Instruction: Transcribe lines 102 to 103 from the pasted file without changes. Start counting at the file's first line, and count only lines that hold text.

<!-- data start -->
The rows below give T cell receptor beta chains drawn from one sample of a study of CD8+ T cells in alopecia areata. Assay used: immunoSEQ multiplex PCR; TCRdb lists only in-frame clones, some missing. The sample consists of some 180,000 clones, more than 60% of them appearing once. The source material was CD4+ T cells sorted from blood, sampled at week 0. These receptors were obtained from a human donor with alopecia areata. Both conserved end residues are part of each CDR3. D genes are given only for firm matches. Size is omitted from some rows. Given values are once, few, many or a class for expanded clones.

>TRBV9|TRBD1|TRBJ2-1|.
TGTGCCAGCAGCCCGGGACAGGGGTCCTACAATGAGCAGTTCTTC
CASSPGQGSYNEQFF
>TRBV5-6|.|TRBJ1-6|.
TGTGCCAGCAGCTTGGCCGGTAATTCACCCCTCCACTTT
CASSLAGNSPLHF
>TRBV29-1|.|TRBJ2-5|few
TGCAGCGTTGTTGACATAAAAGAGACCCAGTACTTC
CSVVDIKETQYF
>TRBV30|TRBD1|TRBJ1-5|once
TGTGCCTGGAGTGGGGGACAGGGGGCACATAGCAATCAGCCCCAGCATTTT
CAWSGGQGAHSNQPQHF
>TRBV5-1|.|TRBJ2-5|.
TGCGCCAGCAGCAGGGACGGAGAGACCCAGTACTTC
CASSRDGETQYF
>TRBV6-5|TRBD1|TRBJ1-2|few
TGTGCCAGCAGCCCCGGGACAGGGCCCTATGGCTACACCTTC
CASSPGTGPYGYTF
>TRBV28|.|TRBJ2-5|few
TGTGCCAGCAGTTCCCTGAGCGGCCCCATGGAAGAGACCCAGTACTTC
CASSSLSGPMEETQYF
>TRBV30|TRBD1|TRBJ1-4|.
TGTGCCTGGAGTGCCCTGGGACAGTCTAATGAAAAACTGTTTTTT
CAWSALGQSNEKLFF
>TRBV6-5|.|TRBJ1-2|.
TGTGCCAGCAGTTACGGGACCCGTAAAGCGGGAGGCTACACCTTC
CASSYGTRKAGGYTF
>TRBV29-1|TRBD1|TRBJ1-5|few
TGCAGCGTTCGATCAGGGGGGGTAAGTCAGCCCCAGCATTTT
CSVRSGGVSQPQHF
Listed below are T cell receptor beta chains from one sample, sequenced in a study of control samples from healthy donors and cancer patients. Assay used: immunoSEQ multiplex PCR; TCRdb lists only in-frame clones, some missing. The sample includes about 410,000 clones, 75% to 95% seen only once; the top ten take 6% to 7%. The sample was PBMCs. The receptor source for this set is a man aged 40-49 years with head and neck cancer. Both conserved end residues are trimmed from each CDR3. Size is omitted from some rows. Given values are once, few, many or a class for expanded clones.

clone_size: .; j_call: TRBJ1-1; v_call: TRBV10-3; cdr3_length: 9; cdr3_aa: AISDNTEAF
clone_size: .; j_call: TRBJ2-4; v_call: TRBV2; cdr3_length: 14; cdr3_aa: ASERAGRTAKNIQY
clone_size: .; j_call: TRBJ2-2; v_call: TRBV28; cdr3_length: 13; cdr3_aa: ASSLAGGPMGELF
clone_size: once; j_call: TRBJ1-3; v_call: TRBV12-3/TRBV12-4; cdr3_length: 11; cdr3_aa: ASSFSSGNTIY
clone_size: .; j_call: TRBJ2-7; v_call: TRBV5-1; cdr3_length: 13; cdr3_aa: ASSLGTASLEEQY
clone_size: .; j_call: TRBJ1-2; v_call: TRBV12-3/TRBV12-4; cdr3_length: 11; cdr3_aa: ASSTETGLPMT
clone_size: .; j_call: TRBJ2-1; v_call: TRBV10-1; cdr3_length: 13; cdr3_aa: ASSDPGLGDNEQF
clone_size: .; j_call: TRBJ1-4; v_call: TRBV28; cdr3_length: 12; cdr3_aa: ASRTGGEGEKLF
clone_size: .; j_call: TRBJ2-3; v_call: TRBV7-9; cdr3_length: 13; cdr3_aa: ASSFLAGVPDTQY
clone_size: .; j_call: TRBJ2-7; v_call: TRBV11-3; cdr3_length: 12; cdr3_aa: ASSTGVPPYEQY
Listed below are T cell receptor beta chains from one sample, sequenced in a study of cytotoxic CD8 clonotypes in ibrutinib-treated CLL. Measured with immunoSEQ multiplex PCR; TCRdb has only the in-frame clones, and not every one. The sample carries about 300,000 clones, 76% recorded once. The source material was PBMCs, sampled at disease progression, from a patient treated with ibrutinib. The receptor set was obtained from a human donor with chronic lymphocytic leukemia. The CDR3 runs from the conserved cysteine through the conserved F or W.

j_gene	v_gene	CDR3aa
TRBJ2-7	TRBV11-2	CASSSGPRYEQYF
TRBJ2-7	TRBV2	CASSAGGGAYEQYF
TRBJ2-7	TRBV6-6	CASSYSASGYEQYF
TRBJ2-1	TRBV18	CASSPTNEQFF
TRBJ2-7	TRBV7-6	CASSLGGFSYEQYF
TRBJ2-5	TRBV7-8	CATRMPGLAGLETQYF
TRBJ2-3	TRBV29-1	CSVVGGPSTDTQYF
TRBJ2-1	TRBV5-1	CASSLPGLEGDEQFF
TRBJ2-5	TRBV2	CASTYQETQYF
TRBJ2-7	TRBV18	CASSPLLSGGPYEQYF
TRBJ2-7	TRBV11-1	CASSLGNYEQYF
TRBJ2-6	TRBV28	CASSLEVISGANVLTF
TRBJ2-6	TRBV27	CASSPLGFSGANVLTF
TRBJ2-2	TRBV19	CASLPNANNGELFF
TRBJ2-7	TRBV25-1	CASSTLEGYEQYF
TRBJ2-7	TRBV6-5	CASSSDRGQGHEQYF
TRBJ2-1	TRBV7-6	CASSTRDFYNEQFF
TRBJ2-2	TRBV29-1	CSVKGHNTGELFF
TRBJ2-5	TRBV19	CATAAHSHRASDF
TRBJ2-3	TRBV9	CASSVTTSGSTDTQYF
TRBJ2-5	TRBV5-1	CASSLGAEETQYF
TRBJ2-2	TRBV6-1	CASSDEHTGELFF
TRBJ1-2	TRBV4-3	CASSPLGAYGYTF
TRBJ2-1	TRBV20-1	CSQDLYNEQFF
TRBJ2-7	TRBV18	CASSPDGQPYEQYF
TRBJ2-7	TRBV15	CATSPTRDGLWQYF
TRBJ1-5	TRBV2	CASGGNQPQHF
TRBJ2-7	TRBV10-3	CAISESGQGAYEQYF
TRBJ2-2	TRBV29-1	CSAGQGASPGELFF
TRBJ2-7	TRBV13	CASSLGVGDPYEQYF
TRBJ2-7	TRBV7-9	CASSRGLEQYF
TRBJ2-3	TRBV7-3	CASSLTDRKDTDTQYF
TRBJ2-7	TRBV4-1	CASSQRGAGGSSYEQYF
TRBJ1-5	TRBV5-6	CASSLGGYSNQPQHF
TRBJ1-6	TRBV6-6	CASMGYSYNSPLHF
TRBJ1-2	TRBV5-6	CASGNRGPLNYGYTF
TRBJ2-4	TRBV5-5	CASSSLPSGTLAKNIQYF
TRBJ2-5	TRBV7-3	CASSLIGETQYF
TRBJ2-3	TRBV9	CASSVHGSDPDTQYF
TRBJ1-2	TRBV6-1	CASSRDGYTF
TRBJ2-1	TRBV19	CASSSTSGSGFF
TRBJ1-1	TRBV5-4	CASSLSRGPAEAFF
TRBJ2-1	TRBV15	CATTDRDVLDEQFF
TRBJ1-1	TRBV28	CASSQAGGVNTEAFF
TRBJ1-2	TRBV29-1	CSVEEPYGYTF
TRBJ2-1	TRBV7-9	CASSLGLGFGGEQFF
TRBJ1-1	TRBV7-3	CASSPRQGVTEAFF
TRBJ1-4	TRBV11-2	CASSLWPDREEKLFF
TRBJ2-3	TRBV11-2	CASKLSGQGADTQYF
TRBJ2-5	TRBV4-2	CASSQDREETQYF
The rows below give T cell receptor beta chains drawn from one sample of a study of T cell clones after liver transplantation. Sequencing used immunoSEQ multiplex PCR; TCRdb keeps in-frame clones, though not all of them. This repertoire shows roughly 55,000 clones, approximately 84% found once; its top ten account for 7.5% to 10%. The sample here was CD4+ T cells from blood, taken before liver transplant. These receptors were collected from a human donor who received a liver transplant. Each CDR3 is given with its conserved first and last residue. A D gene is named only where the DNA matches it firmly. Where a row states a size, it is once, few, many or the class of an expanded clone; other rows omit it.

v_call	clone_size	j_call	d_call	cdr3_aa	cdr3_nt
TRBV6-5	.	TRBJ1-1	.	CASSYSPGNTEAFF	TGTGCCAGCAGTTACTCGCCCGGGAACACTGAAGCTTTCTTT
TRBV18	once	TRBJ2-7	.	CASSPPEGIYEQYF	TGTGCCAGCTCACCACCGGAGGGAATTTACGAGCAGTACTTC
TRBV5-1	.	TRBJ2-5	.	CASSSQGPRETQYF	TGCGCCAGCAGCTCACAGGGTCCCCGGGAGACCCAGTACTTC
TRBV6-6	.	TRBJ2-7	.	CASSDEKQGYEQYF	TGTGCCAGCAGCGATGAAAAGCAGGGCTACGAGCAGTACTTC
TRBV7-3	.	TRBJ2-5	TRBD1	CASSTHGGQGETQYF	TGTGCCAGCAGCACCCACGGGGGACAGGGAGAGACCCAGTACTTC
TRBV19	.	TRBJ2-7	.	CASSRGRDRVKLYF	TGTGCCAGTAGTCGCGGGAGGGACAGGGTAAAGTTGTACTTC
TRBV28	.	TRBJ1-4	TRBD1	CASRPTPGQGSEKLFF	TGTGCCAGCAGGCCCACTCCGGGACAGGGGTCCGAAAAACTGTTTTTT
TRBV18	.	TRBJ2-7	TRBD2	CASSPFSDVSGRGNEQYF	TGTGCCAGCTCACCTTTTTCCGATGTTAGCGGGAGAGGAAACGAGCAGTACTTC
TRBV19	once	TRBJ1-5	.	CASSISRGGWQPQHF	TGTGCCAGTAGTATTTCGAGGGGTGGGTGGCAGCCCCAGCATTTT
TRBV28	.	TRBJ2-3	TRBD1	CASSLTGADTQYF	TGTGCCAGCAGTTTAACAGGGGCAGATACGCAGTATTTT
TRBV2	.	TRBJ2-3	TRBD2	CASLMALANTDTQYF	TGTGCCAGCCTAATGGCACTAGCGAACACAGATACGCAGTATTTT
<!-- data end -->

TRBV19	.	TRBJ2-7	.	CASSRGRDRVKLYF	TGTGCCAGTAGTCGCGGGAGGGACAGGGTAAAGTTGTACTTC
TRBV28	.	TRBJ1-4	TRBD1	CASRPTPGQGSEKLFF	TGTGCCAGCAGGCCCACTCCGGGACAGGGGTCCGAAAAACTGTTTTTT